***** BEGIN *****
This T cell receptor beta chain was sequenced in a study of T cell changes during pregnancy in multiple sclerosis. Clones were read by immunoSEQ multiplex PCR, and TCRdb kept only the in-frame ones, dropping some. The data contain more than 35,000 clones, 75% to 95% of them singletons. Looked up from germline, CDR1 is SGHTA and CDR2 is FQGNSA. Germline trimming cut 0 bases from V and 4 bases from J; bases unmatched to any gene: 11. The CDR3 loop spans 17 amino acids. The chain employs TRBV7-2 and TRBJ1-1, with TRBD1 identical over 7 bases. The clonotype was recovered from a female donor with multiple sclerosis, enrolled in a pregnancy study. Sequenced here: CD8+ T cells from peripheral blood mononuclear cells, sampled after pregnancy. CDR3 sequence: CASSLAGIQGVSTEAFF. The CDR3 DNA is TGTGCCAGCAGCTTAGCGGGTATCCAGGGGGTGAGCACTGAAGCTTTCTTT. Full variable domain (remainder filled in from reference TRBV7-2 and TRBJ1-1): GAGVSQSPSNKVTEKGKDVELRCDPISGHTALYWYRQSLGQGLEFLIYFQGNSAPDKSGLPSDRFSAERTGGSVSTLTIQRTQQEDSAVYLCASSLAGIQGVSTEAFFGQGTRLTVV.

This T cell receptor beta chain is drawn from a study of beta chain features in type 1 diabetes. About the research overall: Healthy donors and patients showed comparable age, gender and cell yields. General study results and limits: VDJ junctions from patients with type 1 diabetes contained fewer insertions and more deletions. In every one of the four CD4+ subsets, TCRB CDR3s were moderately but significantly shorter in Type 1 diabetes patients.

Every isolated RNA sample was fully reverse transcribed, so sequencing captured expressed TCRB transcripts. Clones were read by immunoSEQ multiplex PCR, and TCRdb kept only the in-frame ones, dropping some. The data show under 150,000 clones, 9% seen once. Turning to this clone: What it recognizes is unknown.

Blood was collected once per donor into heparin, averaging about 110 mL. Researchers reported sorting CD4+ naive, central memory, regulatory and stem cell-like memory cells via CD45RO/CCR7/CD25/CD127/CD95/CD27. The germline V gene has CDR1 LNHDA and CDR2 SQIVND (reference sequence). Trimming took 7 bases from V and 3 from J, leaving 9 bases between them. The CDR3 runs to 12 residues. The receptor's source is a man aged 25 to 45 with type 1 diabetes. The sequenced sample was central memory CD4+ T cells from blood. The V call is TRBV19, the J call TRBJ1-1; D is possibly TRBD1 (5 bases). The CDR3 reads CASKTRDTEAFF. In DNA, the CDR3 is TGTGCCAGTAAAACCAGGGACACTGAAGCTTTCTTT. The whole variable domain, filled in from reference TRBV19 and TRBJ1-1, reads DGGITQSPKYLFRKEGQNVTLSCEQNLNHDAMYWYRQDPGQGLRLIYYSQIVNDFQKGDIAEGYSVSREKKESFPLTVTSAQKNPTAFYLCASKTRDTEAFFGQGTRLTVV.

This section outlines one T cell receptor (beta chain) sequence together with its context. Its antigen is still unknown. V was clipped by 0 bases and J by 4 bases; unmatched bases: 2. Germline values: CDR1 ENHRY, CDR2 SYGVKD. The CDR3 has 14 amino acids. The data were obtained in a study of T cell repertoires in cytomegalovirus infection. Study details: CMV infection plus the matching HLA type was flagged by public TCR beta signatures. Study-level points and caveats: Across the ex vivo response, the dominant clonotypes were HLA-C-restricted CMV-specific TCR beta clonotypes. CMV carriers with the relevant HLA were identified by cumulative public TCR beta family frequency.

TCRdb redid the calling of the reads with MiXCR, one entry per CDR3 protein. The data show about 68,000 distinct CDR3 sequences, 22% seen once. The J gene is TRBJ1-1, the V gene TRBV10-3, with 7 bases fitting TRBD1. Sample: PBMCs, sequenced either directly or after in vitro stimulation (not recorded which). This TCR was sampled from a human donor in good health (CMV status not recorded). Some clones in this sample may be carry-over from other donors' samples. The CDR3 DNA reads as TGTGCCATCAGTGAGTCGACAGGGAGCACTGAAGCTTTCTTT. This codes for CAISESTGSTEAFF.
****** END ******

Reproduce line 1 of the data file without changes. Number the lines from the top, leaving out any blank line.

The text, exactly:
This T cell receptor beta chain was sequenced in a study of T cell changes during pregnancy in multiple sclerosis. Clones were read by immunoSEQ multiplex PCR, and TCRdb kept only the in-frame ones, dropping some. The data contain more than 35,000 clones, 75% to 95% of them singletons. Looked up from germline, CDR1 is SGHTA and CDR2 is FQGNSA. Germline trimming cut 0 bases from V and 4 bases from J; bases unmatched to any gene: 11. The CDR3 loop spans 17 amino acids. The chain employs TRBV7-2 and TRBJ1-1, with TRBD1 identical over 7 bases. The clonotype was recovered from a female donor with multiple sclerosis, enrolled in a pregnancy study. Sequenced here: CD8+ T cells from peripheral blood mononuclear cells, sampled after pregnancy. CDR3 sequence: CASSLAGIQGVSTEAFF. The CDR3 DNA is TGTGCCAGCAGCTTAGCGGGTATCCAGGGGGTGAGCACTGAAGCTTTCTTT. Full variable domain (remainder filled in from reference TRBV7-2 and TRBJ1-1): GAGVSQSPSNKVTEKGKDVELRCDPISGHTALYWYRQSLGQGLEFLIYFQGNSAPDKSGLPSDRFSAERTGGSVSTLTIQRTQQEDSAVYLCASSLAGIQGVSTEAFFGQGTRLTVV.